Typically I write on Fridays, but during this difficult time I felt it was important to share more.
Amazing how much has changed in the past 10 days. Yesterday, Governor Brown instructed people to stay home except when traveling for essential work, buying food and similar critical supplies or returning to their own homes. I urge everyone to follow the directive.
We all continue to be impacted by this pandemic. And, understandably, we are concerned. These are very uncertain times. Please know that your Jewish community is here for you!
Let me share some important updates:
Our community’s COVID-19 crisis campaign has now raised over $675,000. THANK YOU to those who have contributed. Our communal goal is $750,000 and your support means a great deal to many. These funds will be used for emergency financial assistance and mental health support via Jewish Family and Child Service, a volunteer program to reduce social isolation and bring groceries/medications to those unable to leave their homes, and to assist our Jewish organizations with the financial fallout taking place, among other things.
One person in the community who donated wrote me, “I am trying to make a gift every day to the fund with the money I am not spending by staying home. It's not much but I trust it will add up. Thank you for helping take care of the community.” Maybe we can all think like this. This is truly a communal effort. Please donate here.
At the same time, the Jewish Federation has launched a community-wide volunteer assistance matching program. If you need assistance, let us know, since we have many people willing to help. If you are able to assist others (reach out to those isolated in their homes, as well as deliver food, medicines, and supplies), tell us. Click here (for help/to help) and fill out a very simple form and we will be in touch.
I would be remiss if I did not thank our medical personnel who are working tirelessly on our behalf. They are truly on the “front lines” and providing great care to those in need. Your efforts are not unnoticed.
I did receive an email from a local doctor who told me one of the key things we can do is give blood. Click here to find a blood drive near you. The MJCC is a potential location for future blood drives – just let us know if you are interested.
There are two articles I encourage you to read that describe the potential impact on the Jewish community and our organizations during this crisis. We certainly recognize that this pandemic goes well beyond the Jewish community, but your support throughout the years has created an incredible array of programs, services, and institutions. We do not want to lose that.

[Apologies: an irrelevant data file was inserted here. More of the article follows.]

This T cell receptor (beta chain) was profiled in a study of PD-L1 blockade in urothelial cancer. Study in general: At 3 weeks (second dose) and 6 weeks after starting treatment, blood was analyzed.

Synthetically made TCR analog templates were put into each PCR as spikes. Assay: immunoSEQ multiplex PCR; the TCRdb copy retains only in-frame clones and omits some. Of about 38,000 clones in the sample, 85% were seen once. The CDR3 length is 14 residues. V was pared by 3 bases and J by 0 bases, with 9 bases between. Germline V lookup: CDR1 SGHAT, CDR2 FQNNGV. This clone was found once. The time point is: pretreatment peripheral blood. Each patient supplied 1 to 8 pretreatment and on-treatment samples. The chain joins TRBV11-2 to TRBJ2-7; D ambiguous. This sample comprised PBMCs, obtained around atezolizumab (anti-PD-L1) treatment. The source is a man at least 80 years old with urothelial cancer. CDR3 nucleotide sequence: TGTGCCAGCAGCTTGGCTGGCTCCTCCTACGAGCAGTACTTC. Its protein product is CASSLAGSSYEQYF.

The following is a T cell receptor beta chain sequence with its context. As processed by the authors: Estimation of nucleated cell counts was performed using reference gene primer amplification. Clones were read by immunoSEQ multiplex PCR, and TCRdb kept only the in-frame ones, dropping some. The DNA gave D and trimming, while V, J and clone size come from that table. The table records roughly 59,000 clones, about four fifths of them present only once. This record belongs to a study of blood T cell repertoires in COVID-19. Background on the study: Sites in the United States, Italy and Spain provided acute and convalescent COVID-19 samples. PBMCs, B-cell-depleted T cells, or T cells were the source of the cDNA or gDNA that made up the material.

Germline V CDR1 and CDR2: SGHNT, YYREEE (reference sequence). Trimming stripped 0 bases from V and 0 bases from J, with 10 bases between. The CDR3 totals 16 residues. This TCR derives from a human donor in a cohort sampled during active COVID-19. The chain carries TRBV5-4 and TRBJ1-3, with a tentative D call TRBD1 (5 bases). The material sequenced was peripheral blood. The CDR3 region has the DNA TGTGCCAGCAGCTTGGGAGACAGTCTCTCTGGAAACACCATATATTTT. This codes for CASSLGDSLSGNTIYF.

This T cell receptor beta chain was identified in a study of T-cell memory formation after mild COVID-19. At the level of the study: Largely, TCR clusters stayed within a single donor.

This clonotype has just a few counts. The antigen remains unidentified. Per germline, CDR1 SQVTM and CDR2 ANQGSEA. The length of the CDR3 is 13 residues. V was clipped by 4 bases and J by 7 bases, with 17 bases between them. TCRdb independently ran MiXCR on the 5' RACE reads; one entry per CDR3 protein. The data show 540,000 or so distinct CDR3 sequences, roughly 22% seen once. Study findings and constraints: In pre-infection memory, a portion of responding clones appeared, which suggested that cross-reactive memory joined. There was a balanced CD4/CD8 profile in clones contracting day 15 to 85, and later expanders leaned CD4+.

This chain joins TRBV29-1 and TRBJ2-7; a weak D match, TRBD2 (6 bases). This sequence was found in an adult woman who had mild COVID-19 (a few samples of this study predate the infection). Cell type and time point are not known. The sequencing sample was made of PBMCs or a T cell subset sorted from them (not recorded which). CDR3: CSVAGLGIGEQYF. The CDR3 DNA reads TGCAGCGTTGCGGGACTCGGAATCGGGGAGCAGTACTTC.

Please read this article from the Jewish Telegraphic Agency and this article by Rabbi Yehuda Kurtzer, President of The Shalom Hartman Institute of North America. The messages are daunting.
While at home each day with my family (not easy with a daughter whose freshman year of college ended abruptly and hated having to come home, a son who is a high school junior with not enough structure during the day and no ice hockey at night, and a wife who has watched me turn our dining room into my office), I was thinking about the challenges of quarantine and isolation. It reminded me of something I learned at a parenting workshop by renowned child psychologist, Dan Kindlon of Harvard University.
His talk focused on the differences between children of “today” (well, I probably heard him in 2002 so some of this may be out of date) and children in the past. He discussed the fact kids have too much homework and not enough play time. He talked about the impact of video games and kids no longer playing outside with friends. He shared a few other issues, but one really jumped out at me then and now.
In the 1950s and early 1960s, the average American home was 1,800 square feet, had one bathroom, and oftentimes three generations living in the shared space. In 2002, the average home was 2,400 square feet, had multiple bathrooms, two generations living in the home and perhaps only one parent. His point was, back then the family was “on top of each other” all the time. There was forced interaction and sharing of common space. Today, we each seem to have our own space and, if we choose, do not need to see one another.
Well, with our current situation, those days are over. It is actually nice to rediscover each other and find ways to enjoy our space together. So, make the most of this experience!
I have shared multiple times with my colleagues that this is a marathon and not a sprint. We have no idea when the pandemic will end and the long-lasting impact on our community. But someone else said it even better -- “This feels like a sprint and a marathon at the same time.” Maybe it is. Let’s all get through this by staying home, practicing social distancing, washing our hands, and staying healthy. We are all in this together.
Let me end today with an inspiring message of hope and humor from former Soviet Refusenik and true Jewish superhero, Natan Sharansky. Sharansky, who spent nine years in various Soviet prisons, was recently asked how to deal with the challenges of social distancing and quarantine. In this video Sharansky shares five tips on how to survive (and even enjoy!) home isolation. Watch the short video -- what else do you have to do?
Thank you again to everyone who has donated to the crisis campaign or volunteered. And I look forward to sharing more on Friday during my regularly scheduled Marc’s Remarks.